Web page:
As far as queer characters are concerned in the Indian cinema, there have been significant films in Malayalam, Tamil, Bengali, Hindi and Telugu. It is interesting to note that regardless of language, the representation of queer is somewhat similar across all regional films – the ones where the queer themes are sensitively handled and the others that are brimming with stereotypes. Of all the queer identities, it is the transgender people’s community that has been misrepresented by the Indian films over several decades. The transgender people’s community is nonchalantly relished in most popular Indian films as poor substitutes to offer comedic relief or play the role of villains. This article reiterates the many ways that the Kannada films represents and misrepresents queer identities, especially the transgender persons’ community.
Kalpana (2012) is a mainstream Kannada comedy-horror film where the protagonist plays an effeminate man who identifies and tackles the mysterious ghost in the film. This perhaps is a problematic plot device because an effeminate person’s character is used sheerly as a prop to induce humour and in the process, contribute to the pre-existing eschewed image of an effeminate man, which further reinforces toxic masculinity.
Also, filmmakers negotiating with queer plots face many hurdles during the making process. This is evident in the Kannada film 141. Firstly, the filmmakers faced problems because the plot offended many fringe groups who raised objection against the story-line portraying a lesbian relationship between an Indian and a foreign white woman. It is the first film to have attempted to portray a lesibian relationship in the Kannada cinema and it had to be secretively produced. Secondly, the film has a typical melodramatic ending with the lesbian couple in the film sacrificing their love, so the Indian girl possibly marries a man that appeases the conservative Indian culture. On one hand, while venturing into queer-related themes is seemingly an audacious one in the Kannada film industry but, while trying to make a film edgy, the makers try to deliberately create a mystery around the queer central characters, which is problematic in the sense that it leads to further otherisation of the trans community.
Depicting their unwillingness and nonacceptance, the new-age Kannada films find tokenist ways to represent the trans people’s community by using cis-het men to play the trans person as the protagonist, nevertheless with a negative tinge to the characters. This is when the Kannada film industry is not typecasting the trans people as a comical figure or a victim.This is true in the case of the film Haftha where the protagonist is a trans person and a sharpshooter, played by Vardhan Thirthahalli – a cis man Kannada film actor. Interestingly, it seems to the director of the film, to use a trans person’s character as the protagonist was an attempt to decode the “mass movie success formulas” and not an attempt at inclusive representation. Speaking to Deccan Herald, he had said, “This is my first directorial venture, and I wanted to work on a film which left an impact on the viewer’s minds. Though there are many mass movie success formulas, I wanted to follow a different pattern. The film doesn’t show transgenders the way they are often portrayed. “I have boosted them as heroes and given a lot of energy to the characters”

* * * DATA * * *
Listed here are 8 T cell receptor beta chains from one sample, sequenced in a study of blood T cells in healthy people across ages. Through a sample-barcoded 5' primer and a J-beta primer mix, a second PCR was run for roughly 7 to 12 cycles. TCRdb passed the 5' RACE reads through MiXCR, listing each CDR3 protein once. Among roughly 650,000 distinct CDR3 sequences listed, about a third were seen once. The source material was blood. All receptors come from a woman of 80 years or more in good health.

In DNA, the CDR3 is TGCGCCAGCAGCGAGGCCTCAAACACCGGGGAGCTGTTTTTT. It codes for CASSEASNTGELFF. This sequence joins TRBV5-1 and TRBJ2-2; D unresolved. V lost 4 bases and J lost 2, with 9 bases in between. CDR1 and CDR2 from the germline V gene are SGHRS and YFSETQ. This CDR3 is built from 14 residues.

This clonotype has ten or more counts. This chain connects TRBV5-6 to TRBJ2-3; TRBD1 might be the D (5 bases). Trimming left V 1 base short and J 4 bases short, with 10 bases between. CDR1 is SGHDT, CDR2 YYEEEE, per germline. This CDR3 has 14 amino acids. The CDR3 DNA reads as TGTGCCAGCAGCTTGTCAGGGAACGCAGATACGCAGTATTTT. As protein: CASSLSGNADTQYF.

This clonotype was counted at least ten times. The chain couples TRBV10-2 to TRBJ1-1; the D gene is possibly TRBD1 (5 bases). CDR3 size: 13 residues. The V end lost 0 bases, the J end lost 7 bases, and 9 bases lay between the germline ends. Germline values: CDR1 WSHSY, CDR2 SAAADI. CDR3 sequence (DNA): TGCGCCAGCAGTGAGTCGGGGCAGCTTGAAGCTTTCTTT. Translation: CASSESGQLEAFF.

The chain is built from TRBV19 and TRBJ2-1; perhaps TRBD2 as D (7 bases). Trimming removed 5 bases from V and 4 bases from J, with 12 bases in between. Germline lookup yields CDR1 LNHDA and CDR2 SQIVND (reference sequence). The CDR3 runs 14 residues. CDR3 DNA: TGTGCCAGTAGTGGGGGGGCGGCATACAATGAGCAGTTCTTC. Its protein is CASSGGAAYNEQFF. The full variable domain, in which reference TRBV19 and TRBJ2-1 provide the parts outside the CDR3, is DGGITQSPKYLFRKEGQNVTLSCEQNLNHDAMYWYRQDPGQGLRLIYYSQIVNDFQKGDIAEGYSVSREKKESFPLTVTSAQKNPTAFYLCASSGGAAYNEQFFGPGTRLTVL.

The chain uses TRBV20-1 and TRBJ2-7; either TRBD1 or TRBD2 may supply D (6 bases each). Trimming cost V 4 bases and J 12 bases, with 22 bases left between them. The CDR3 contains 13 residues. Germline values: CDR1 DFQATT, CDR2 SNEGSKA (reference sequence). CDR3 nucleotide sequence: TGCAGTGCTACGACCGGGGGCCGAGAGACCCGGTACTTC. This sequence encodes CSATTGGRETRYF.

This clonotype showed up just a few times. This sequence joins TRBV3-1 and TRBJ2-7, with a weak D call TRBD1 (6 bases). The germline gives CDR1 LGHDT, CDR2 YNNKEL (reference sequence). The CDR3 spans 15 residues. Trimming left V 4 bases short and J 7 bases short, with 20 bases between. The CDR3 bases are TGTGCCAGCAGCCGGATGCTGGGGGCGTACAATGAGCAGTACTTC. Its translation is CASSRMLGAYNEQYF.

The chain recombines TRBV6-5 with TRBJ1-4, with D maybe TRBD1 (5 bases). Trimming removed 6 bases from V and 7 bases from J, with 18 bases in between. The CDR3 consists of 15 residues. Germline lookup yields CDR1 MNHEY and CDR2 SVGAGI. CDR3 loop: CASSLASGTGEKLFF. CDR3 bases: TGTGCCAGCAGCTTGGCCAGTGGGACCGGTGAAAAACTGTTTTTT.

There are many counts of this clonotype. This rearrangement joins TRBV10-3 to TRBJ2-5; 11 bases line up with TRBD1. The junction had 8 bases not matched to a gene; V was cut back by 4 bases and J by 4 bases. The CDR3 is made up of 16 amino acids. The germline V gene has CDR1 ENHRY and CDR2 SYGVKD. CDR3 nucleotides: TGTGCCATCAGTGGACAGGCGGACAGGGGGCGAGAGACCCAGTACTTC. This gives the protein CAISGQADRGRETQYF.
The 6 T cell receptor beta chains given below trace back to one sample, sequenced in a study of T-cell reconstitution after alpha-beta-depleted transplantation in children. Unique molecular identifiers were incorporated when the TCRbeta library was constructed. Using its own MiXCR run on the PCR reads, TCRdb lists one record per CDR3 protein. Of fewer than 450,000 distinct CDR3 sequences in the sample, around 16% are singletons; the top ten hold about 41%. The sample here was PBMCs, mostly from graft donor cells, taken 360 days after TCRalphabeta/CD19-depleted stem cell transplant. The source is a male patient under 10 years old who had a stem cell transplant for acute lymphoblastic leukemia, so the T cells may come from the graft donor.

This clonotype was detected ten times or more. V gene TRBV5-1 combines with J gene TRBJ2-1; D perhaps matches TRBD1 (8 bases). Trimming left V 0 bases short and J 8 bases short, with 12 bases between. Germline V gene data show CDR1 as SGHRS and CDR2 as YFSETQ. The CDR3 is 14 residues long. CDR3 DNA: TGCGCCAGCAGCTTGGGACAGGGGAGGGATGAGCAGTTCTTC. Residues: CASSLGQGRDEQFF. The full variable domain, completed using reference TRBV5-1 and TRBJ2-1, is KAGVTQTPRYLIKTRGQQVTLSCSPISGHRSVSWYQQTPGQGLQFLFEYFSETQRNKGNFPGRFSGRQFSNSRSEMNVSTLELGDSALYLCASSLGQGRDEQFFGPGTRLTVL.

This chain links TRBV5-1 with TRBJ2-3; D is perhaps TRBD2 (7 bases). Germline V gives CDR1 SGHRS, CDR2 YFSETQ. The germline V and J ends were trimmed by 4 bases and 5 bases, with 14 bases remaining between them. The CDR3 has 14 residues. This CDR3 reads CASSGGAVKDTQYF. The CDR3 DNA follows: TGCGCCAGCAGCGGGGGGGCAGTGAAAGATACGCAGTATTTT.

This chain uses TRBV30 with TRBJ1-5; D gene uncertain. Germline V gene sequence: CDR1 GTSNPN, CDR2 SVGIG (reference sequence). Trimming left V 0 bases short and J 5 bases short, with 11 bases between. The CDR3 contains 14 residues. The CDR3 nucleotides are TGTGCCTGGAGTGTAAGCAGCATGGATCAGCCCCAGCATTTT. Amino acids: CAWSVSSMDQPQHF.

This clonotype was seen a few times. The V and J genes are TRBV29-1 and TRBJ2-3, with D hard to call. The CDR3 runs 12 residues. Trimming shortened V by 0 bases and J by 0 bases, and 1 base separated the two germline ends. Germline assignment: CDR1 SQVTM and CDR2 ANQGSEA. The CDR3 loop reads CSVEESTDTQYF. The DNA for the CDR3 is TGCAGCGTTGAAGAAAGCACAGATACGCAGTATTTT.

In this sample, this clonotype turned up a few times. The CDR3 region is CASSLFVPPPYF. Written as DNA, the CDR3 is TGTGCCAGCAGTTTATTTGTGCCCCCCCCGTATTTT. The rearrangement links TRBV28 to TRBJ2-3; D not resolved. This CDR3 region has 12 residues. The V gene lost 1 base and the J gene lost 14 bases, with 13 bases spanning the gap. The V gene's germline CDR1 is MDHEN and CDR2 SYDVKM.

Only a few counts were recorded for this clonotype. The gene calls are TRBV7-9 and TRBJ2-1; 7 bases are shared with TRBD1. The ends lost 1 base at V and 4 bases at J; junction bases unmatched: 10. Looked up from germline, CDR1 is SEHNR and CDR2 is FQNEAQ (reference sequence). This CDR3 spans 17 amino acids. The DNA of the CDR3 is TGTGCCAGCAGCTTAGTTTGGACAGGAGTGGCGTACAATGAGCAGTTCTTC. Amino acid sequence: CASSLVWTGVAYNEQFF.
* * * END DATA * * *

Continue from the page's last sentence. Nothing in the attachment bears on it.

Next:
Clearly, the cliché never fails to cease the celluloid. The misrepresentation of trans people seems to be largely a result of how directors of these films are not part of the queer community and assume cis-gender people as the only audience. As a result, the trans people’s characters (and I cannot emphasise enough on how these roles are taken up by cis-gender actors) are made space for by casting them as loud energy-filled super heroes. Not only does this not showcase the reality of the trans community and other queer groups, but also further feed the stereotypes of the larger audience. Nikki Reitz in her scholarly work The Representation of Transwoman in Film and Television reveals that the term trans is merely an adjective and is limited to only one dimension of the transgender people. There is more to the life of a trans person and the stories on-screen must reflect ‘realness’ as opposed to the many fixed axiom of queer qualities. One of the ways the filmmakers can get closer to representing ‘realness’ is by offering opportunities to talented queer people to depict queer experiences that are essentially sans-stereotype. This allows the audience to relate to queer communities better and allows queer communities to better identify themselves with queer icons on screen, thereby creating a positive milieu for various gender identities.
Another flaw in the Kannada film industry’s representation of queer identities is that it is very rare that a mainstream, popular actor takes up a film that delves into the nuances of gender identities. This trend of casting a not-so-popular actor to play the life of Living Smile Vidya, a transgender woman, holds true to the casting of Sanchari Vijay in the film Naanu Avanalla Avalu (I am not a he… I am a She). Sanchari Vijay hails from a modest family whose childhood was limited to playing minor roles in village dramas. He then joined a theatre troupe called Sanchari from where he gets his name as Sanchari Vijay. It is interesting to note that some of the parts played by Vijay in Kannada films are either minor roles or critically acclaimed, that cater to a niche audience. This is suggestive of the regressive tendency of popular superstars in Kannada films to shy away from playing characters that represent the trans people. This however does not negate the fact that Naanu Avanalla Avalu shines as one of the exquisite Kannada films that portrays the trans community as second to none.